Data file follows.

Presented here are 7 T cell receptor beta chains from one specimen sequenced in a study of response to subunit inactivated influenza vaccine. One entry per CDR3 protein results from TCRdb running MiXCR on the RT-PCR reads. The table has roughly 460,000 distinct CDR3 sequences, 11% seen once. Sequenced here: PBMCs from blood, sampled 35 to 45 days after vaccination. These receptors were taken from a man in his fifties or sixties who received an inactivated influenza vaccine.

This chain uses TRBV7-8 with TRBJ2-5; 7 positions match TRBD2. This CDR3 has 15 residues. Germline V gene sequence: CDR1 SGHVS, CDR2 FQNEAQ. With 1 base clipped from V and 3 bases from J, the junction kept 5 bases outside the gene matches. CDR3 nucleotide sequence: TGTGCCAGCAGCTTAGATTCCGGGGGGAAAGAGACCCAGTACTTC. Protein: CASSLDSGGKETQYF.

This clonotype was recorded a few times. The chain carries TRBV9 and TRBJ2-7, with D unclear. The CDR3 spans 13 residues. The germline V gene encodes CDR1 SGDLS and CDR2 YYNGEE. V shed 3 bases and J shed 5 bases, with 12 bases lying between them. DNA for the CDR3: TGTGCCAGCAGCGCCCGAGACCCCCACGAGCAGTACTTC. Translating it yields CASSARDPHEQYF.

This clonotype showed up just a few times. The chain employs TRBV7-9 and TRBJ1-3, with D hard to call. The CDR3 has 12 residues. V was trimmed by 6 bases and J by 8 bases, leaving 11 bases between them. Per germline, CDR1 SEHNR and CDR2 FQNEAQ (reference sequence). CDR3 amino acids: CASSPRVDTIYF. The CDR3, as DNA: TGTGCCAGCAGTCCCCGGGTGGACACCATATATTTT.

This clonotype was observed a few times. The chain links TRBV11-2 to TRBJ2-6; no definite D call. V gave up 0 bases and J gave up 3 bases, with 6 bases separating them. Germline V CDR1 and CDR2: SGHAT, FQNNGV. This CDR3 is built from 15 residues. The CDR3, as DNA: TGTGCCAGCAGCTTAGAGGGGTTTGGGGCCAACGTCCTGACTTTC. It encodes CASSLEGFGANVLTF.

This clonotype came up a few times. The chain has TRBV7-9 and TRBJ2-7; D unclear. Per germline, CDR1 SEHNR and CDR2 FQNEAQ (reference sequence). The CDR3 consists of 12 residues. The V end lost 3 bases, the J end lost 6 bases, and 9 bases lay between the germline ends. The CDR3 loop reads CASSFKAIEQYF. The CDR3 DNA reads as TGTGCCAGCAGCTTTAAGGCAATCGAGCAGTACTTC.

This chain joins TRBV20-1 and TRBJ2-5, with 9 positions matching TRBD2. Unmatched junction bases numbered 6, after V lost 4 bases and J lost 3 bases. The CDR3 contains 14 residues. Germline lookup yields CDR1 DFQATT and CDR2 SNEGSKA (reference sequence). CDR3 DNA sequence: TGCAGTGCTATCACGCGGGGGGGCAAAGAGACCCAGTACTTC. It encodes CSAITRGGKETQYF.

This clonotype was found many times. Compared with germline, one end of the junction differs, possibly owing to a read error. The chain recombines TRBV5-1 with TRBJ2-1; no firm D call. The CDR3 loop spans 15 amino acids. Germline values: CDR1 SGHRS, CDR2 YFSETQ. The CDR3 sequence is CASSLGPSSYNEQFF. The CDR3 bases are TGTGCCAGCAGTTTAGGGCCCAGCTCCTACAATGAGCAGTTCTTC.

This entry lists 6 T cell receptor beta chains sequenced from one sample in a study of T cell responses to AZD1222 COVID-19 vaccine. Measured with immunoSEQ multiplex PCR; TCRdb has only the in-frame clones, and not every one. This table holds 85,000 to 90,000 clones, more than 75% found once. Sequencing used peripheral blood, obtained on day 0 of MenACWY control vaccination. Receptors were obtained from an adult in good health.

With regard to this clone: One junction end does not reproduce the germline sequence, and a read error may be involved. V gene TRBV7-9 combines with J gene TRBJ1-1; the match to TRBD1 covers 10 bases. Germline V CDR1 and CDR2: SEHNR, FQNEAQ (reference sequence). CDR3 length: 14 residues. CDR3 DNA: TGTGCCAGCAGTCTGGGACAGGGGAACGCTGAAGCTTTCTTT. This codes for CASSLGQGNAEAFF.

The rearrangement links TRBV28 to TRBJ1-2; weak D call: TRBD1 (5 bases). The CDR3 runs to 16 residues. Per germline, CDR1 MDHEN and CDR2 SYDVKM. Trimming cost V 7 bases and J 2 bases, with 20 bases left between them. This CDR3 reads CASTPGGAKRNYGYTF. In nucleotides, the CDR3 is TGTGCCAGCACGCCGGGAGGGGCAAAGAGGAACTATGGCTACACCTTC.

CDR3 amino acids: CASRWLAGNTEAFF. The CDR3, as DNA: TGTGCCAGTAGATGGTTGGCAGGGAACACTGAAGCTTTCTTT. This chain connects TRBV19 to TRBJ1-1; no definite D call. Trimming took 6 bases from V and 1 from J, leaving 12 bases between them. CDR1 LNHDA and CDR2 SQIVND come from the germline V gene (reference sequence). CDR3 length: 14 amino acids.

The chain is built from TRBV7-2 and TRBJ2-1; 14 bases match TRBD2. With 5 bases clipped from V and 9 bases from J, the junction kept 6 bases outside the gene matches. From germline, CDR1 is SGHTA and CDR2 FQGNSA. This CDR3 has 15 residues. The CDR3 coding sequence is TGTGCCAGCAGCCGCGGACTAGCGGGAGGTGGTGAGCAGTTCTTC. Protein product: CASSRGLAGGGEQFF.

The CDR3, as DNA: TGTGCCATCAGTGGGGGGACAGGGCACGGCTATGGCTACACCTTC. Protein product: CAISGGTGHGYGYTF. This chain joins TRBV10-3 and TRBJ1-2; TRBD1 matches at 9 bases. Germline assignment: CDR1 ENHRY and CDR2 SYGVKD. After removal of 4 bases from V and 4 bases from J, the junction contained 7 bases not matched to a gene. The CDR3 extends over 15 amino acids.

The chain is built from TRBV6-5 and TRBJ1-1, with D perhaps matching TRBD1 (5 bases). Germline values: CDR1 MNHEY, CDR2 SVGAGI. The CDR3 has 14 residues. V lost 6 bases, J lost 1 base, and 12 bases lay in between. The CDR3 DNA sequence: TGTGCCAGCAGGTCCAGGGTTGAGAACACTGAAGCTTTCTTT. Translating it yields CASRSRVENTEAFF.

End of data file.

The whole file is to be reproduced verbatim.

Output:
Presented here are 7 T cell receptor beta chains from one specimen sequenced in a study of response to subunit inactivated influenza vaccine. One entry per CDR3 protein results from TCRdb running MiXCR on the RT-PCR reads. The table has roughly 460,000 distinct CDR3 sequences, 11% seen once. Sequenced here: PBMCs from blood, sampled 35 to 45 days after vaccination. These receptors were taken from a man in his fifties or sixties who received an inactivated influenza vaccine.

This chain uses TRBV7-8 with TRBJ2-5; 7 positions match TRBD2. This CDR3 has 15 residues. Germline V gene sequence: CDR1 SGHVS, CDR2 FQNEAQ. With 1 base clipped from V and 3 bases from J, the junction kept 5 bases outside the gene matches. CDR3 nucleotide sequence: TGTGCCAGCAGCTTAGATTCCGGGGGGAAAGAGACCCAGTACTTC. Protein: CASSLDSGGKETQYF.

This clonotype was recorded a few times. The chain carries TRBV9 and TRBJ2-7, with D unclear. The CDR3 spans 13 residues. The germline V gene encodes CDR1 SGDLS and CDR2 YYNGEE. V shed 3 bases and J shed 5 bases, with 12 bases lying between them. DNA for the CDR3: TGTGCCAGCAGCGCCCGAGACCCCCACGAGCAGTACTTC. Translating it yields CASSARDPHEQYF.

This clonotype showed up just a few times. The chain employs TRBV7-9 and TRBJ1-3, with D hard to call. The CDR3 has 12 residues. V was trimmed by 6 bases and J by 8 bases, leaving 11 bases between them. Per germline, CDR1 SEHNR and CDR2 FQNEAQ (reference sequence). CDR3 amino acids: CASSPRVDTIYF. The CDR3, as DNA: TGTGCCAGCAGTCCCCGGGTGGACACCATATATTTT.

This clonotype was observed a few times. The chain links TRBV11-2 to TRBJ2-6; no definite D call. V gave up 0 bases and J gave up 3 bases, with 6 bases separating them. Germline V CDR1 and CDR2: SGHAT, FQNNGV. This CDR3 is built from 15 residues. The CDR3, as DNA: TGTGCCAGCAGCTTAGAGGGGTTTGGGGCCAACGTCCTGACTTTC. It encodes CASSLEGFGANVLTF.

This clonotype came up a few times. The chain has TRBV7-9 and TRBJ2-7; D unclear. Per germline, CDR1 SEHNR and CDR2 FQNEAQ (reference sequence). The CDR3 consists of 12 residues. The V end lost 3 bases, the J end lost 6 bases, and 9 bases lay between the germline ends. The CDR3 loop reads CASSFKAIEQYF. The CDR3 DNA reads as TGTGCCAGCAGCTTTAAGGCAATCGAGCAGTACTTC.

This chain joins TRBV20-1 and TRBJ2-5, with 9 positions matching TRBD2. Unmatched junction bases numbered 6, after V lost 4 bases and J lost 3 bases. The CDR3 contains 14 residues. Germline lookup yields CDR1 DFQATT and CDR2 SNEGSKA (reference sequence). CDR3 DNA sequence: TGCAGTGCTATCACGCGGGGGGGCAAAGAGACCCAGTACTTC. It encodes CSAITRGGKETQYF.

This clonotype was found many times. Compared with germline, one end of the junction differs, possibly owing to a read error. The chain recombines TRBV5-1 with TRBJ2-1; no firm D call. The CDR3 loop spans 15 amino acids. Germline values: CDR1 SGHRS, CDR2 YFSETQ. The CDR3 sequence is CASSLGPSSYNEQFF. The CDR3 bases are TGTGCCAGCAGTTTAGGGCCCAGCTCCTACAATGAGCAGTTCTTC.

This entry lists 6 T cell receptor beta chains sequenced from one sample in a study of T cell responses to AZD1222 COVID-19 vaccine. Measured with immunoSEQ multiplex PCR; TCRdb has only the in-frame clones, and not every one. This table holds 85,000 to 90,000 clones, more than 75% found once. Sequencing used peripheral blood, obtained on day 0 of MenACWY control vaccination. Receptors were obtained from an adult in good health.

With regard to this clone: One junction end does not reproduce the germline sequence, and a read error may be involved. V gene TRBV7-9 combines with J gene TRBJ1-1; the match to TRBD1 covers 10 bases. Germline V CDR1 and CDR2: SEHNR, FQNEAQ (reference sequence). CDR3 length: 14 residues. CDR3 DNA: TGTGCCAGCAGTCTGGGACAGGGGAACGCTGAAGCTTTCTTT. This codes for CASSLGQGNAEAFF.

The rearrangement links TRBV28 to TRBJ1-2; weak D call: TRBD1 (5 bases). The CDR3 runs to 16 residues. Per germline, CDR1 MDHEN and CDR2 SYDVKM. Trimming cost V 7 bases and J 2 bases, with 20 bases left between them. This CDR3 reads CASTPGGAKRNYGYTF. In nucleotides, the CDR3 is TGTGCCAGCACGCCGGGAGGGGCAAAGAGGAACTATGGCTACACCTTC.

CDR3 amino acids: CASRWLAGNTEAFF. The CDR3, as DNA: TGTGCCAGTAGATGGTTGGCAGGGAACACTGAAGCTTTCTTT. This chain connects TRBV19 to TRBJ1-1; no definite D call. Trimming took 6 bases from V and 1 from J, leaving 12 bases between them. CDR1 LNHDA and CDR2 SQIVND come from the germline V gene (reference sequence). CDR3 length: 14 amino acids.

The chain is built from TRBV7-2 and TRBJ2-1; 14 bases match TRBD2. With 5 bases clipped from V and 9 bases from J, the junction kept 6 bases outside the gene matches. From germline, CDR1 is SGHTA and CDR2 FQGNSA. This CDR3 has 15 residues. The CDR3 coding sequence is TGTGCCAGCAGCCGCGGACTAGCGGGAGGTGGTGAGCAGTTCTTC. Protein product: CASSRGLAGGGEQFF.

The CDR3, as DNA: TGTGCCATCAGTGGGGGGACAGGGCACGGCTATGGCTACACCTTC. Protein product: CAISGGTGHGYGYTF. This chain joins TRBV10-3 and TRBJ1-2; TRBD1 matches at 9 bases. Germline assignment: CDR1 ENHRY and CDR2 SYGVKD. After removal of 4 bases from V and 4 bases from J, the junction contained 7 bases not matched to a gene. The CDR3 extends over 15 amino acids.

The chain is built from TRBV6-5 and TRBJ1-1, with D perhaps matching TRBD1 (5 bases). Germline values: CDR1 MNHEY, CDR2 SVGAGI. The CDR3 has 14 residues. V lost 6 bases, J lost 1 base, and 12 bases lay in between. The CDR3 DNA sequence: TGTGCCAGCAGGTCCAGGGTTGAGAACACTGAAGCTTTCTTT. Translating it yields CASRSRVENTEAFF.